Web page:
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World Wars – Ms. Hamer November 1, 2010. Hyperinflation in Germany – Early 1920’s "On 1st November 1923 1 pound of bread cost 3 billion, 1 pound of.

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Presentation on theme: "World Wars – Ms. Hamer November 1, 2010. Hyperinflation in Germany – Early 1920’s "On 1st November 1923 1 pound of bread cost 3 billion, 1 pound of."— Presentation transcript:

1 World Wars – Ms. Hamer November 1, 2010


3 Hyperinflation in Germany – Early 1920’s "On 1st November 1923 1 pound of bread cost 3 billion, 1 pound of meat: 36 billion, 1 glass of beer: 4 billion."

4  If Germany made the best possible attempt to fulfill the reparation payments, then this would show the Allies how unfair it was.  Previously Germany was arguing the Treaty and refusing to pay. 1923 France and Belgium had invaded the Ruhr Valley to demand payments in goods like coal

5  Made “Spirit of Locarno” – idea that peace would remain after WWI…  Guaranteed the common boundaries of Belgium, France, and Germany as specified in the Treaty of Versailles of 1919.  Germany signed treaties with Poland and Czechoslovakia, agreeing to change the eastern borders of Germany by arbitration only.

6  Isn’t this nice?

7  All signers of the Pact promised not to use war to settle disputes  Showed the delusions of the time period Lulled many into a false sense of security  Most major countries signed

8  Plan for Allies to get their reparation money after WWI Allies would leave the Ruhr Valley Cycle of money from U.S. loans to Germany, which then made reparations to other European nations, which then used the money to pay off their debts to America, locked the western world's economy on that of the U.S Young Plan would further lessen the strain of the Dawes Plan

9 Dawes Plan – 1924 and Young Plan – 1929

10  Terribly hurt Germany Had private loans from US withdrawn 1932 – 1/3 of German workforce was unemployed or working drastically reduced hours Many business failures  Economic problems fed an anti-republic sentiment in Germany


12 Hitler Comes to Power  Hitler appointed Chancellor January 1933  Relentlessly attacked the failures of the other parties and the republic  Promised to restore Germany’s place in the world – promised to make it work  Would break the Treaty of Versailles

13  From 1933-1934 Hitler worked on consolidating Nazi power and establishing his totalitarian regime

14  Lebensraum: Living Space Hitler wanted the German population to increase and would need more room and farmland This would also make Germany economically self sufficient Room would come from the East (successor states created by WWI)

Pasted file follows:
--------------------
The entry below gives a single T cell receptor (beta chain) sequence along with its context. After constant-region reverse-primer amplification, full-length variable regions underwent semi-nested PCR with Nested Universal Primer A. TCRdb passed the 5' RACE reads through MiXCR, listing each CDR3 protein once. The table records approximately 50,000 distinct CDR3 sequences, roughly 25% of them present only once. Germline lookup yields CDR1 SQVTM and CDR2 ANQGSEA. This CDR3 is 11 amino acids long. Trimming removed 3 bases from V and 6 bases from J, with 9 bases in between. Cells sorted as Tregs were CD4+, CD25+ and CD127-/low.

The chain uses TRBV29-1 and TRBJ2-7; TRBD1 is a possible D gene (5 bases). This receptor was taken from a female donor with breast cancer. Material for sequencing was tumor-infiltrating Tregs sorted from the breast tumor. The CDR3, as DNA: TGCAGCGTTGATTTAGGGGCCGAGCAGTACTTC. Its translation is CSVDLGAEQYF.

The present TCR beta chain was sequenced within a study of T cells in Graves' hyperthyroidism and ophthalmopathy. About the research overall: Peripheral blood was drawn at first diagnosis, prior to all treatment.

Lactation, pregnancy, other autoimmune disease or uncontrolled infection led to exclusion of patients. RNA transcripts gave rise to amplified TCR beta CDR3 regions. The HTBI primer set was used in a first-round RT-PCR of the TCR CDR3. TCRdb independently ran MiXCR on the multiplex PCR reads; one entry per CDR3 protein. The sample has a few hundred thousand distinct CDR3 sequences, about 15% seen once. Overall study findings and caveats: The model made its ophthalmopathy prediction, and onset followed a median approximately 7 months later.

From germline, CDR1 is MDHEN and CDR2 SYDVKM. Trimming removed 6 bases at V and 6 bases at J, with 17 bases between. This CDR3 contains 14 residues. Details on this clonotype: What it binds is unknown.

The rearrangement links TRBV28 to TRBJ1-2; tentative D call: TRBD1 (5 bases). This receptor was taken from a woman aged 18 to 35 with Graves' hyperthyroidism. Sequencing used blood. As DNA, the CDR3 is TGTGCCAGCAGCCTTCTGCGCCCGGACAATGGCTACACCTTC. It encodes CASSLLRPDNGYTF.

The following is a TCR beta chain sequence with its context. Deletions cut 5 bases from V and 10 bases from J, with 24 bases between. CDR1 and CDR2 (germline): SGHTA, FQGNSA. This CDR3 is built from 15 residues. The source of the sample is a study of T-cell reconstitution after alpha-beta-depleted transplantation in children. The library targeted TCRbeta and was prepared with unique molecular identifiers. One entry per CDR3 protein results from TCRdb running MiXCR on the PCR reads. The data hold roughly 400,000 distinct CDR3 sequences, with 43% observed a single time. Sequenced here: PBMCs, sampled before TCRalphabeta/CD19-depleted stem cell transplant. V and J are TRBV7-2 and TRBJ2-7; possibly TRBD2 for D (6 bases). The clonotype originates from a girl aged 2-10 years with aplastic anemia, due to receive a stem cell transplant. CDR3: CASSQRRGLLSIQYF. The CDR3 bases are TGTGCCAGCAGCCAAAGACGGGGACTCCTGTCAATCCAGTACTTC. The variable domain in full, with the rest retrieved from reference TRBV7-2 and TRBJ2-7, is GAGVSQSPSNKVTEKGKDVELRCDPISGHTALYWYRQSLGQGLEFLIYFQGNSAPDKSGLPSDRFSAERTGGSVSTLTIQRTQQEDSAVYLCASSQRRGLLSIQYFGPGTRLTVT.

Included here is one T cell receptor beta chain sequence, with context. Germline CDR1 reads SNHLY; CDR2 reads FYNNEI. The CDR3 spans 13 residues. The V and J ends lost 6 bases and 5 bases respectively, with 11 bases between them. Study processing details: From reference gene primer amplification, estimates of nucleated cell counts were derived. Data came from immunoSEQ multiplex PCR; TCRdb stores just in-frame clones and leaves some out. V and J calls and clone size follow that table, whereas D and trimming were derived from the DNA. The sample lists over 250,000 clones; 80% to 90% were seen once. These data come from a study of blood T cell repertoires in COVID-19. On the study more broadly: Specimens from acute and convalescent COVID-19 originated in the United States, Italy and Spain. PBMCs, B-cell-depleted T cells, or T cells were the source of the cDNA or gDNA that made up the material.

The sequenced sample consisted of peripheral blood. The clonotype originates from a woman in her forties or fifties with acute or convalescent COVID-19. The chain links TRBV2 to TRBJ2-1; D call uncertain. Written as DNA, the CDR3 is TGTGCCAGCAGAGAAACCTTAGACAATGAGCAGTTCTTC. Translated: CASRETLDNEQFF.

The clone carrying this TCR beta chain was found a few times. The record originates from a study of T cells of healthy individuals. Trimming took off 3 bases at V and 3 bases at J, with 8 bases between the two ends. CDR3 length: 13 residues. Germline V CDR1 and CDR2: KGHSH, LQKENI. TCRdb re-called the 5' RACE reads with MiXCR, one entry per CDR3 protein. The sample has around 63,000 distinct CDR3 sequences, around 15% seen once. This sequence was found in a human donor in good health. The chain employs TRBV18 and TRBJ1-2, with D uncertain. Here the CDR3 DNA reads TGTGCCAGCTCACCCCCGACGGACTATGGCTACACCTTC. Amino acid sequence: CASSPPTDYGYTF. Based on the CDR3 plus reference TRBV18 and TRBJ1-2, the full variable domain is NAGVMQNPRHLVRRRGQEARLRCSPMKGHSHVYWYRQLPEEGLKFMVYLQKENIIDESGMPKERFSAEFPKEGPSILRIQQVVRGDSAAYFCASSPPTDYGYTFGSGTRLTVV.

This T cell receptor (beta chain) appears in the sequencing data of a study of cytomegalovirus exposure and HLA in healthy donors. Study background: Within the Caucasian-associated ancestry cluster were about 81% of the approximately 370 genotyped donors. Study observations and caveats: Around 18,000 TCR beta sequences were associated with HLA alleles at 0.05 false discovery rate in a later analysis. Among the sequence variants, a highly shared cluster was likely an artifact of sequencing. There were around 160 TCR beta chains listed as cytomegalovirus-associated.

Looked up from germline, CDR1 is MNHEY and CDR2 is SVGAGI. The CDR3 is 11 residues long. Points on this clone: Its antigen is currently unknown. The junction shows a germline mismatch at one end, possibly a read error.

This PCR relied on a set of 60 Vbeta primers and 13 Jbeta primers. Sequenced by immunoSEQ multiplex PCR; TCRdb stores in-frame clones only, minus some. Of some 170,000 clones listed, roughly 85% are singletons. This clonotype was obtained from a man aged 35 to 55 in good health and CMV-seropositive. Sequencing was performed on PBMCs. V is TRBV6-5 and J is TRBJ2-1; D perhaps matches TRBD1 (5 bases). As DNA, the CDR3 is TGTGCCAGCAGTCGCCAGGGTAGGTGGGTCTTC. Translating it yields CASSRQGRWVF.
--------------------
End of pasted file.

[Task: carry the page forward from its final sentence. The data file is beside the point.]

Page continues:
15  Greater German Empire would be racially pure for Germans Hitler felt that Germany was the last great hope of the best race Germany would be free of Slavs, Polish, Jews Hitler discussed the threat of Judeo- Bolshevism with its home in the Soviet Union  The whole world was threatened by Judeo-Bolshevism  Third Reich would crusade against this

16  Knew these goals could not be achieved peacefully Life was struggle – war was necessary to meet these goals War for Lebensraum and then war against Judeo-Bolshevism  Would require destroying the Treaty of Versailles

17  Hitler believed that the world would be divided into 4 power blocks: Germany would dominate the European continent British would maintain their international empire Japanese would dominate Asia (Hitler called them the Aryans of the East) US would dominate the western hemisphere (even though the US was doomed from too much racial mixing)

18 Hitler’s Early Foreign Policy cont.  1932 Germany was in an international disarmament conference – so they still were when Hitler came to power  Hitler’s reps proposed: Germany would completely disarm if everyone else would Duh – no. So Hitler’s reps left the Disarmament Conference  Used this as propaganda at home “world wants to keep Germany oppressed” Also withdrew from the League of Nations  Hitler played on the fact that Germany should always be treated equally

19  1934 signs 10-year nonaggression pact with Poland – though of course it wouldn’t stick – Poland was a part of lebensraum  Germany made this pact to strike a blow at the French alliance system

20  1935 Hitler stronger politically Assumed position of Reich President and became chief of the armed forces  Said withdrawing from Disarmament Conf meant that Germany didn’t have to follow the disarmament clause of the Treaty of Versailles

21  March 1935 – Hitler announced that Germany was going to rebuild its Luftwaffe - air force  Only minor outcry from the League of Nations, so one week later Hitler announced conscription to build up an army as wellbuild up an army League protested like with the Luftwaffe, but no one took action

22  Appeasement: giving into a bully so that you hope he will be satisfied and stop  France and GB were still seen as enforcers of the Treaty  June 1935 GB entered into the Anglo-German Naval Agreement without consulting anyone Recognized Germany’s right to build:  A navy up to 35% of GB’s surface tonnage  Submarine force of 60% of GB’s force  England cut a deal with Hitler on what mattered most to GB – the navy

23  France’s ability to influence events in Germany and its ability to protect itself and its allies in the East was gone League did nothing again even though France asked it too  Germany made a gamble because France had such a larger army at the time But the gamble worked because France did not send any troops into the Rhineland

24  Remilitarization of the Rhineland was part of Hitler’s relentless pressure on the Treaty of Versailles Hitler’s prestige in the international community soared

25  Americans remember Jesse Owens’ victory and Hitler having to acknowledge the success of an African American

26  World had come to Berlin – Germany was back  Germany also won the Olympics on points

27  It was basically dead by 1936

28  Propaganda Clip Propaganda Clip